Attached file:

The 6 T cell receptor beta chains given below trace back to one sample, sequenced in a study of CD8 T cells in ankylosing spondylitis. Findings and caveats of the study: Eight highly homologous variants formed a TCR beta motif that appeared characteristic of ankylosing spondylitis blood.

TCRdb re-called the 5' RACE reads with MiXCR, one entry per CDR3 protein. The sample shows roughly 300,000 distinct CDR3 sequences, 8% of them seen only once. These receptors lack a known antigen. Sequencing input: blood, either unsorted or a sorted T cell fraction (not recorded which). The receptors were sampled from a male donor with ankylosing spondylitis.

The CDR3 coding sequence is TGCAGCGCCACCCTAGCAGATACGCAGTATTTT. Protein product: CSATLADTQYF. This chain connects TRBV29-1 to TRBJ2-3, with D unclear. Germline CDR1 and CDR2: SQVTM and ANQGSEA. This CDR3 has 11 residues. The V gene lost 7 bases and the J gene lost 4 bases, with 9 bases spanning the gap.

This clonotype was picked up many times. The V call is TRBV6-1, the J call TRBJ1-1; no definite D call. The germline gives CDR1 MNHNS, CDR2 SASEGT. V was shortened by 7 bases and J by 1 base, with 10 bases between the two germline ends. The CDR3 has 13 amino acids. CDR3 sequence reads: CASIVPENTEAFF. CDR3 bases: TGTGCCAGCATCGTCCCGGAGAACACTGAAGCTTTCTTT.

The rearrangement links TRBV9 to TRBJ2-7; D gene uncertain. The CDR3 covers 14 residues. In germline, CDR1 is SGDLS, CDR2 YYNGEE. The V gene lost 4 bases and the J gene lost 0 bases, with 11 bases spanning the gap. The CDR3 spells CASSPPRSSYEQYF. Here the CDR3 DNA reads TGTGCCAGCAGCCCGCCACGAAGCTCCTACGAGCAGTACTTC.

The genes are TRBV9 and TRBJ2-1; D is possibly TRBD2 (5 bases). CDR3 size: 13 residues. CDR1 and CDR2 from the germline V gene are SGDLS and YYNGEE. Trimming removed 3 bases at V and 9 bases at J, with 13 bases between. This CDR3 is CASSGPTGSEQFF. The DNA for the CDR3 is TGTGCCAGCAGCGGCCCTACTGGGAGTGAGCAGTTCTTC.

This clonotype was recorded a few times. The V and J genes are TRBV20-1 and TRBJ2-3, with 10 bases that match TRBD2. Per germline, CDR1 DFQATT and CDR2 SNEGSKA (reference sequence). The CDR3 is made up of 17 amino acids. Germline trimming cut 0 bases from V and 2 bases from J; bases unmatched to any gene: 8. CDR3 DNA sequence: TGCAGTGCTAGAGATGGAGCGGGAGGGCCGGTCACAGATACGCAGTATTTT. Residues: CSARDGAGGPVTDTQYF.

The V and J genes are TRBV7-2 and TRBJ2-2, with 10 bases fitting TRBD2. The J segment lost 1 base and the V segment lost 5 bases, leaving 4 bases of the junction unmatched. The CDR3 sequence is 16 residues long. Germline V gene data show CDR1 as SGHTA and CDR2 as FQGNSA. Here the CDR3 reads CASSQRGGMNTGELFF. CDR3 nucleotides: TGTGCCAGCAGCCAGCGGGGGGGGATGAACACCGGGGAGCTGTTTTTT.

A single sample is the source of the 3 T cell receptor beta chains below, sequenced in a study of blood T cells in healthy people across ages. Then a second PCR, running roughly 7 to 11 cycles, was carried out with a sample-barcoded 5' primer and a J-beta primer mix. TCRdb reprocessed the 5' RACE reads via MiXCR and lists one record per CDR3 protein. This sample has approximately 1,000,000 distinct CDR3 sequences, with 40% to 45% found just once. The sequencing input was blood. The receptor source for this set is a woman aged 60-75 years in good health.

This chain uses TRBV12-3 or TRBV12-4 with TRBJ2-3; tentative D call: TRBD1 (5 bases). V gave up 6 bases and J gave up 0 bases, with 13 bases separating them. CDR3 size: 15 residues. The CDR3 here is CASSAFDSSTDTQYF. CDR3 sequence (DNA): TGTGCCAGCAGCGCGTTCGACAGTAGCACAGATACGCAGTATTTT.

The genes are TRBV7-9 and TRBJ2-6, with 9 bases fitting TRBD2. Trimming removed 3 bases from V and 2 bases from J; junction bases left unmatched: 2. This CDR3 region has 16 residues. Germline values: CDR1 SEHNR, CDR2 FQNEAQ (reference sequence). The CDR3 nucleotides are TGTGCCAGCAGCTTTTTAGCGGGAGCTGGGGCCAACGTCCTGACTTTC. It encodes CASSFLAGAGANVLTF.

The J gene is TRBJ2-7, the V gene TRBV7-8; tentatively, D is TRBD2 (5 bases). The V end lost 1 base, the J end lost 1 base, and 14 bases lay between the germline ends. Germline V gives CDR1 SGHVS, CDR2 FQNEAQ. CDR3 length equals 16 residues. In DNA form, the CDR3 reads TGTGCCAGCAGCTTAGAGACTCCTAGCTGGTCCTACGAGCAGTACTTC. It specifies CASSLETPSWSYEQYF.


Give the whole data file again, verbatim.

The 6 T cell receptor beta chains given below trace back to one sample, sequenced in a study of CD8 T cells in ankylosing spondylitis. Findings and caveats of the study: Eight highly homologous variants formed a TCR beta motif that appeared characteristic of ankylosing spondylitis blood.

TCRdb re-called the 5' RACE reads with MiXCR, one entry per CDR3 protein. The sample shows roughly 300,000 distinct CDR3 sequences, 8% of them seen only once. These receptors lack a known antigen. Sequencing input: blood, either unsorted or a sorted T cell fraction (not recorded which). The receptors were sampled from a male donor with ankylosing spondylitis.

The CDR3 coding sequence is TGCAGCGCCACCCTAGCAGATACGCAGTATTTT. Protein product: CSATLADTQYF. This chain connects TRBV29-1 to TRBJ2-3, with D unclear. Germline CDR1 and CDR2: SQVTM and ANQGSEA. This CDR3 has 11 residues. The V gene lost 7 bases and the J gene lost 4 bases, with 9 bases spanning the gap.

This clonotype was picked up many times. The V call is TRBV6-1, the J call TRBJ1-1; no definite D call. The germline gives CDR1 MNHNS, CDR2 SASEGT. V was shortened by 7 bases and J by 1 base, with 10 bases between the two germline ends. The CDR3 has 13 amino acids. CDR3 sequence reads: CASIVPENTEAFF. CDR3 bases: TGTGCCAGCATCGTCCCGGAGAACACTGAAGCTTTCTTT.

The rearrangement links TRBV9 to TRBJ2-7; D gene uncertain. The CDR3 covers 14 residues. In germline, CDR1 is SGDLS, CDR2 YYNGEE. The V gene lost 4 bases and the J gene lost 0 bases, with 11 bases spanning the gap. The CDR3 spells CASSPPRSSYEQYF. Here the CDR3 DNA reads TGTGCCAGCAGCCCGCCACGAAGCTCCTACGAGCAGTACTTC.

The genes are TRBV9 and TRBJ2-1; D is possibly TRBD2 (5 bases). CDR3 size: 13 residues. CDR1 and CDR2 from the germline V gene are SGDLS and YYNGEE. Trimming removed 3 bases at V and 9 bases at J, with 13 bases between. This CDR3 is CASSGPTGSEQFF. The DNA for the CDR3 is TGTGCCAGCAGCGGCCCTACTGGGAGTGAGCAGTTCTTC.

This clonotype was recorded a few times. The V and J genes are TRBV20-1 and TRBJ2-3, with 10 bases that match TRBD2. Per germline, CDR1 DFQATT and CDR2 SNEGSKA (reference sequence). The CDR3 is made up of 17 amino acids. Germline trimming cut 0 bases from V and 2 bases from J; bases unmatched to any gene: 8. CDR3 DNA sequence: TGCAGTGCTAGAGATGGAGCGGGAGGGCCGGTCACAGATACGCAGTATTTT. Residues: CSARDGAGGPVTDTQYF.

The V and J genes are TRBV7-2 and TRBJ2-2, with 10 bases fitting TRBD2. The J segment lost 1 base and the V segment lost 5 bases, leaving 4 bases of the junction unmatched. The CDR3 sequence is 16 residues long. Germline V gene data show CDR1 as SGHTA and CDR2 as FQGNSA. Here the CDR3 reads CASSQRGGMNTGELFF. CDR3 nucleotides: TGTGCCAGCAGCCAGCGGGGGGGGATGAACACCGGGGAGCTGTTTTTT.

A single sample is the source of the 3 T cell receptor beta chains below, sequenced in a study of blood T cells in healthy people across ages. Then a second PCR, running roughly 7 to 11 cycles, was carried out with a sample-barcoded 5' primer and a J-beta primer mix. TCRdb reprocessed the 5' RACE reads via MiXCR and lists one record per CDR3 protein. This sample has approximately 1,000,000 distinct CDR3 sequences, with 40% to 45% found just once. The sequencing input was blood. The receptor source for this set is a woman aged 60-75 years in good health.

This chain uses TRBV12-3 or TRBV12-4 with TRBJ2-3; tentative D call: TRBD1 (5 bases). V gave up 6 bases and J gave up 0 bases, with 13 bases separating them. CDR3 size: 15 residues. The CDR3 here is CASSAFDSSTDTQYF. CDR3 sequence (DNA): TGTGCCAGCAGCGCGTTCGACAGTAGCACAGATACGCAGTATTTT.

The genes are TRBV7-9 and TRBJ2-6, with 9 bases fitting TRBD2. Trimming removed 3 bases from V and 2 bases from J; junction bases left unmatched: 2. This CDR3 region has 16 residues. Germline values: CDR1 SEHNR, CDR2 FQNEAQ (reference sequence). The CDR3 nucleotides are TGTGCCAGCAGCTTTTTAGCGGGAGCTGGGGCCAACGTCCTGACTTTC. It encodes CASSFLAGAGANVLTF.

The J gene is TRBJ2-7, the V gene TRBV7-8; tentatively, D is TRBD2 (5 bases). The V end lost 1 base, the J end lost 1 base, and 14 bases lay between the germline ends. Germline V gives CDR1 SGHVS, CDR2 FQNEAQ. CDR3 length equals 16 residues. In DNA form, the CDR3 reads TGTGCCAGCAGCTTAGAGACTCCTAGCTGGTCCTACGAGCAGTACTTC. It specifies CASSLETPSWSYEQYF.